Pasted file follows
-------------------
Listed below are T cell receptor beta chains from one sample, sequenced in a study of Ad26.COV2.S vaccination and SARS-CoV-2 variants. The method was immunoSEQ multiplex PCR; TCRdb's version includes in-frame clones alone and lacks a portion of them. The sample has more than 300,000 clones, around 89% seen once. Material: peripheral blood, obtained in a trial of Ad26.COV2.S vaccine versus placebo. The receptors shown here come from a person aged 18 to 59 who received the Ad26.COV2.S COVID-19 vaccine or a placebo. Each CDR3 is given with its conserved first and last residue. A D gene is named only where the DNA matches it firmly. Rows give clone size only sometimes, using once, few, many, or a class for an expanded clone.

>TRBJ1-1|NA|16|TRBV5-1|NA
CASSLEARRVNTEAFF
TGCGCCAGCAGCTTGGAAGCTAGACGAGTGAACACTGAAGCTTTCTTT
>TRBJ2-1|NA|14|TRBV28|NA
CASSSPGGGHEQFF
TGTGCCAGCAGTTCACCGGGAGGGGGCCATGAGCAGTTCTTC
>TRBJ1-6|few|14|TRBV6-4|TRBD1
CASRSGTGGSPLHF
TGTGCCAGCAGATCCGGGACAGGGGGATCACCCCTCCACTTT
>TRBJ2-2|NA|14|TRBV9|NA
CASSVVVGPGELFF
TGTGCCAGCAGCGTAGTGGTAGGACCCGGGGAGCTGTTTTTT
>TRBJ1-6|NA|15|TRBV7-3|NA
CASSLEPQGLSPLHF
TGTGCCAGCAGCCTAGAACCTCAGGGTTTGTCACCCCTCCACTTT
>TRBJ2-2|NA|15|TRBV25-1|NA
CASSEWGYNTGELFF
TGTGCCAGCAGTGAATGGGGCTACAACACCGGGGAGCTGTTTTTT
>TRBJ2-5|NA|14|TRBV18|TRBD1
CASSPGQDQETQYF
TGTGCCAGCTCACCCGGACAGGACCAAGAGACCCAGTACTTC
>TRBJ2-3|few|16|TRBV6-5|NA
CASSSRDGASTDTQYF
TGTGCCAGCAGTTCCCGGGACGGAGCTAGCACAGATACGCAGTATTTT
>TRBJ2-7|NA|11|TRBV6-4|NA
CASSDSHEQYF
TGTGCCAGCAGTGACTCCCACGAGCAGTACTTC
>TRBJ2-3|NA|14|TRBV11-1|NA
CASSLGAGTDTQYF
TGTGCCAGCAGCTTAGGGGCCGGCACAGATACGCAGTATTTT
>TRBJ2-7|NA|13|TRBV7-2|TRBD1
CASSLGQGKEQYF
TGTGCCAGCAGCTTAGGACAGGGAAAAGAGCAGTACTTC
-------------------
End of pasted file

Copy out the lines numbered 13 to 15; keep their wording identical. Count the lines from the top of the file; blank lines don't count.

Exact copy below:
TGTGCCAGCAGCGTAGTGGTAGGACCCGGGGAGCTGTTTTTT
>TRBJ1-6|NA|15|TRBV7-3|NA
CASSLEPQGLSPLHF